Harley Gains as Reduced Profits Still Beat Analysts’ Estimates
(Bloomberg) -- Harley-Davidson Inc. overcame higher tariff costs to post better-than-expected profit, but its business is once again the subject of President Donald Trump’s tweets.
While adjusted net income fell by 26 percent in the first quarter, the slump was less severe than Wall Street feared. Excluding costs of restructuring, tariffs and other factors, the motorcycle maker posted earnings of 98 cents a share, beating analysts’ average estimate for 85 cents.
Harley’s approach to mitigating the impact of higher tariffs implemented by the European Union landed the iconic American company in Trump’s doghouse last year. With the EU putting a 31 percent tax on U.S.-built motorcycles as retaliation for the president’s steel and aluminum levies, the manufacturer said it would shift some production overseas.
Rather than attack Harley, as he did throughout 2018, Trump aimed his ire at the EU shortly after the Milwaukee-based company reported earnings Tuesday. In a tweet, the president called the bloc’s tariffs “so unfair” to the U.S. and threatened retaliation.
In addition to staying squarely in the crossfire of Trump’s trade disputes, Harley is trying to attract younger riders amid a shift in U.S. consumer tastes away from pricier, heavyweight motorcycles. Chief Executive Officer Matt Levatich closed an assembly plant in Missouri last year and built a factory in Thailand as part of a plan to sidestep tariffs and boost sales abroad. He wants half of revenue to come from outside the U.S. by 2027.
What Bloomberg Intelligence Says
“While Harley-Davidson topped consensus at the EPS line, the holistic view still fails to inspire confidence that the company has turned any corners in the reinvention of its business. Harley must realign its product portfolio as the market shifts from higher-priced and wider-margin bikes to more nimble models for commuters.”
-- Kevin Tynan, global autos analyst
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Harley is awaiting confirmation from the EU that exporting motorcycles to the region from its Thailand plant will allow it to avoid the 31 percent levy, which is scheduled to jump to 56 percent in 2021, Levatich said on a call with analysts. If not, the company will consider assembling the bikes in Europe instead, he said.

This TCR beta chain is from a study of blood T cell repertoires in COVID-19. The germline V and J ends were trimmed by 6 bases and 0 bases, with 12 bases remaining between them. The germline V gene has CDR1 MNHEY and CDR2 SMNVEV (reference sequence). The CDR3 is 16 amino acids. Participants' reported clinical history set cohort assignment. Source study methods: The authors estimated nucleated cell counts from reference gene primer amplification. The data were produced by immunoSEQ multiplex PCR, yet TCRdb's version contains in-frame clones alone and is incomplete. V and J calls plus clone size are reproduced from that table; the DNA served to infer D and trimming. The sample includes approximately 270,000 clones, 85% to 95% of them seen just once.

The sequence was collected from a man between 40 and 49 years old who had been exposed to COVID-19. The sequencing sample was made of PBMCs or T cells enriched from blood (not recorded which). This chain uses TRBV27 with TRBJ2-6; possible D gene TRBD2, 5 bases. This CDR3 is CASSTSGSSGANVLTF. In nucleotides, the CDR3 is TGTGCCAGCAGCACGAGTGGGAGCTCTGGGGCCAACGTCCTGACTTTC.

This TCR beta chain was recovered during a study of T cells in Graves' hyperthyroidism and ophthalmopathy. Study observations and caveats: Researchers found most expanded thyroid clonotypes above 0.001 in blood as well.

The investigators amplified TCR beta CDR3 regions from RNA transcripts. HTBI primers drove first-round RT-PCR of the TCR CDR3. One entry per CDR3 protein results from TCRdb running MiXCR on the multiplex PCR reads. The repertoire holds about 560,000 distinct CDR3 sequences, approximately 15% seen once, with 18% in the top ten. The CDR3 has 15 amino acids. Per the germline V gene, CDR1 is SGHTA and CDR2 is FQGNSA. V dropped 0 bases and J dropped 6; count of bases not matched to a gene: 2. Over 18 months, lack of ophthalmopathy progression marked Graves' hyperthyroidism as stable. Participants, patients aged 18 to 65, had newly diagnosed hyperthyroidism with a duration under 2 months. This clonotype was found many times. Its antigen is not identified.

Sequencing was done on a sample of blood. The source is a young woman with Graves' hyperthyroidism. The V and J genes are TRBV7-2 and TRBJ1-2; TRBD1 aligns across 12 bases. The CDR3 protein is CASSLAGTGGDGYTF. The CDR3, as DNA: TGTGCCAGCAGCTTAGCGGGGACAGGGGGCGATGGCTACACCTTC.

“Should approval be denied, we have other plans to enter Europe,” Levatich said. “Clearly this is imperative for us as a business.”
Harley expects to pay between $100 million and $120 million in incremental tariff costs in 2019, though Levatich said the majority of those costs should be mitigated by the end of the year through production coming from the Thailand plant.
Harley shares slipped 0.4 percent to $39.56 as of 11:01 a.m. in New York after dropping as much as 4 percent earlier. The stock has rallied 16 percent this year after closing at an eight-year low on Dec. 24.
U.S. retail sales fell 4.2 percent in the first three months of the year, Harley’s ninth consecutive quarterly drop. Still, that was the smallest decline since the end of 2016. Executives attributed the improvement to dealer and customer incentives and more spending on marketing that paid off in March.
“We’ve got a plan in place, and the plan is working,” Levatich said.
As part of its bid to attract younger riders, Harley debuted its first electric motorcycle, LiveWire, in January and acquired an e-bike company in March. The LiveWire bikes go on sale in the U.S. in August.
Sales in Europe and Asia -- regions Levatich has pinned hopes for growth on -- fell 0.6 percent and 4 percent, respectively. Motorcycle sales in the U.K. continued to suffer because of consumer uncertainty surrounding Brexit, executives said. Asia sales were stymied by a recall.
Even as it aims to expand abroad, Harley is still investing in the U.S. It committed to put $65 million into its Milwaukee facility and $10 million into its Tomahawk, Wisconsin plant as part of a five-year contract with the United Steelworkers that was ratified this month.
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